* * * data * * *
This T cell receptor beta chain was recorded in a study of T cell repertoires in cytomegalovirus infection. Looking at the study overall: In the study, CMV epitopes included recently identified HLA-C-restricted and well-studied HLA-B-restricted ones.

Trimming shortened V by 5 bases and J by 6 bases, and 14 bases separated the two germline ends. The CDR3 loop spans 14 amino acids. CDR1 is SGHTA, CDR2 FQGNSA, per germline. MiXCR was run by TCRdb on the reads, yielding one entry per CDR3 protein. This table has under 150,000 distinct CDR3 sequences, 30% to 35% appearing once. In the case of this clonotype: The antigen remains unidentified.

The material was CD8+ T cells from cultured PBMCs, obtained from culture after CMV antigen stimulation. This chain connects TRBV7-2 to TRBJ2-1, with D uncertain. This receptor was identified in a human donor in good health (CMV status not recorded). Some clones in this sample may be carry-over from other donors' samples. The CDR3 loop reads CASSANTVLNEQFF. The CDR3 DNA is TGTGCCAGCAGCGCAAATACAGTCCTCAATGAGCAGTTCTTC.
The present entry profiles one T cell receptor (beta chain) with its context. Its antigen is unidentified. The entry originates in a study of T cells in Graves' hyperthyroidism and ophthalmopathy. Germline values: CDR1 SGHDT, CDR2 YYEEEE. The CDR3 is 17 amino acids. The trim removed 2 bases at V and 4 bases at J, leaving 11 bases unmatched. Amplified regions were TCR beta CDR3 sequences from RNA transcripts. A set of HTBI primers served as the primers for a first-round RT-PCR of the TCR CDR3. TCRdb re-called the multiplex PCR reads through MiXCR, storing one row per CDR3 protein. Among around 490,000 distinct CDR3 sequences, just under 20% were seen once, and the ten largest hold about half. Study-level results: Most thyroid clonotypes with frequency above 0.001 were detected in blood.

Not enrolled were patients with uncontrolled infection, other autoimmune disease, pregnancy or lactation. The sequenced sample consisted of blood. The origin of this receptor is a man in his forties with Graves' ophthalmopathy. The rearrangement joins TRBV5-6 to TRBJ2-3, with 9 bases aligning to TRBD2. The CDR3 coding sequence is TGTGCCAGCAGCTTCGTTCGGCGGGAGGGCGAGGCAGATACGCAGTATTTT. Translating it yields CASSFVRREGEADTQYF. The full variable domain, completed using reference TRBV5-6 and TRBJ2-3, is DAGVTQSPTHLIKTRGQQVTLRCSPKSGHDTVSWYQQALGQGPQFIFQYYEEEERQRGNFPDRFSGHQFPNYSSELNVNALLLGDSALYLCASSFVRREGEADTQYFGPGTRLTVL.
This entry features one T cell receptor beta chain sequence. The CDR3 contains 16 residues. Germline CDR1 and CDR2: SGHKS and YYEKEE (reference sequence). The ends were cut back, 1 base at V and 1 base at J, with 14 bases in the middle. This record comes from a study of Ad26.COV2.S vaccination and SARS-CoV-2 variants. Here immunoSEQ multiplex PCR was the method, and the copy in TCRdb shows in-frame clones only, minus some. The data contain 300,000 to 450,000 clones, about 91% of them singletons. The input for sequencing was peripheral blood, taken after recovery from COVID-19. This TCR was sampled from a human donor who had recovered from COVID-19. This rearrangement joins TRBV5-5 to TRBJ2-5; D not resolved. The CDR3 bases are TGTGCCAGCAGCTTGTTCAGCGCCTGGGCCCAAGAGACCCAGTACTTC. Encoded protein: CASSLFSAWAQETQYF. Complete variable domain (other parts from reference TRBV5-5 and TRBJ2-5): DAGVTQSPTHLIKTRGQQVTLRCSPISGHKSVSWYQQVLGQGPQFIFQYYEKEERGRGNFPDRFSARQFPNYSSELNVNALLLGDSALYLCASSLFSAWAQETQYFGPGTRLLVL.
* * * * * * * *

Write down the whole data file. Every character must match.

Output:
This T cell receptor beta chain was recorded in a study of T cell repertoires in cytomegalovirus infection. Looking at the study overall: In the study, CMV epitopes included recently identified HLA-C-restricted and well-studied HLA-B-restricted ones.

Trimming shortened V by 5 bases and J by 6 bases, and 14 bases separated the two germline ends. The CDR3 loop spans 14 amino acids. CDR1 is SGHTA, CDR2 FQGNSA, per germline. MiXCR was run by TCRdb on the reads, yielding one entry per CDR3 protein. This table has under 150,000 distinct CDR3 sequences, 30% to 35% appearing once. In the case of this clonotype: The antigen remains unidentified.

The material was CD8+ T cells from cultured PBMCs, obtained from culture after CMV antigen stimulation. This chain connects TRBV7-2 to TRBJ2-1, with D uncertain. This receptor was identified in a human donor in good health (CMV status not recorded). Some clones in this sample may be carry-over from other donors' samples. The CDR3 loop reads CASSANTVLNEQFF. The CDR3 DNA is TGTGCCAGCAGCGCAAATACAGTCCTCAATGAGCAGTTCTTC.
The present entry profiles one T cell receptor (beta chain) with its context. Its antigen is unidentified. The entry originates in a study of T cells in Graves' hyperthyroidism and ophthalmopathy. Germline values: CDR1 SGHDT, CDR2 YYEEEE. The CDR3 is 17 amino acids. The trim removed 2 bases at V and 4 bases at J, leaving 11 bases unmatched. Amplified regions were TCR beta CDR3 sequences from RNA transcripts. A set of HTBI primers served as the primers for a first-round RT-PCR of the TCR CDR3. TCRdb re-called the multiplex PCR reads through MiXCR, storing one row per CDR3 protein. Among around 490,000 distinct CDR3 sequences, just under 20% were seen once, and the ten largest hold about half. Study-level results: Most thyroid clonotypes with frequency above 0.001 were detected in blood.

Not enrolled were patients with uncontrolled infection, other autoimmune disease, pregnancy or lactation. The sequenced sample consisted of blood. The origin of this receptor is a man in his forties with Graves' ophthalmopathy. The rearrangement joins TRBV5-6 to TRBJ2-3, with 9 bases aligning to TRBD2. The CDR3 coding sequence is TGTGCCAGCAGCTTCGTTCGGCGGGAGGGCGAGGCAGATACGCAGTATTTT. Translating it yields CASSFVRREGEADTQYF. The full variable domain, completed using reference TRBV5-6 and TRBJ2-3, is DAGVTQSPTHLIKTRGQQVTLRCSPKSGHDTVSWYQQALGQGPQFIFQYYEEEERQRGNFPDRFSGHQFPNYSSELNVNALLLGDSALYLCASSFVRREGEADTQYFGPGTRLTVL.
This entry features one T cell receptor beta chain sequence. The CDR3 contains 16 residues. Germline CDR1 and CDR2: SGHKS and YYEKEE (reference sequence). The ends were cut back, 1 base at V and 1 base at J, with 14 bases in the middle. This record comes from a study of Ad26.COV2.S vaccination and SARS-CoV-2 variants. Here immunoSEQ multiplex PCR was the method, and the copy in TCRdb shows in-frame clones only, minus some. The data contain 300,000 to 450,000 clones, about 91% of them singletons. The input for sequencing was peripheral blood, taken after recovery from COVID-19. This TCR was sampled from a human donor who had recovered from COVID-19. This rearrangement joins TRBV5-5 to TRBJ2-5; D not resolved. The CDR3 bases are TGTGCCAGCAGCTTGTTCAGCGCCTGGGCCCAAGAGACCCAGTACTTC. Encoded protein: CASSLFSAWAQETQYF. Complete variable domain (other parts from reference TRBV5-5 and TRBJ2-5): DAGVTQSPTHLIKTRGQQVTLRCSPISGHKSVSWYQQVLGQGPQFIFQYYEKEERGRGNFPDRFSARQFPNYSSELNVNALLLGDSALYLCASSLFSAWAQETQYFGPGTRLLVL.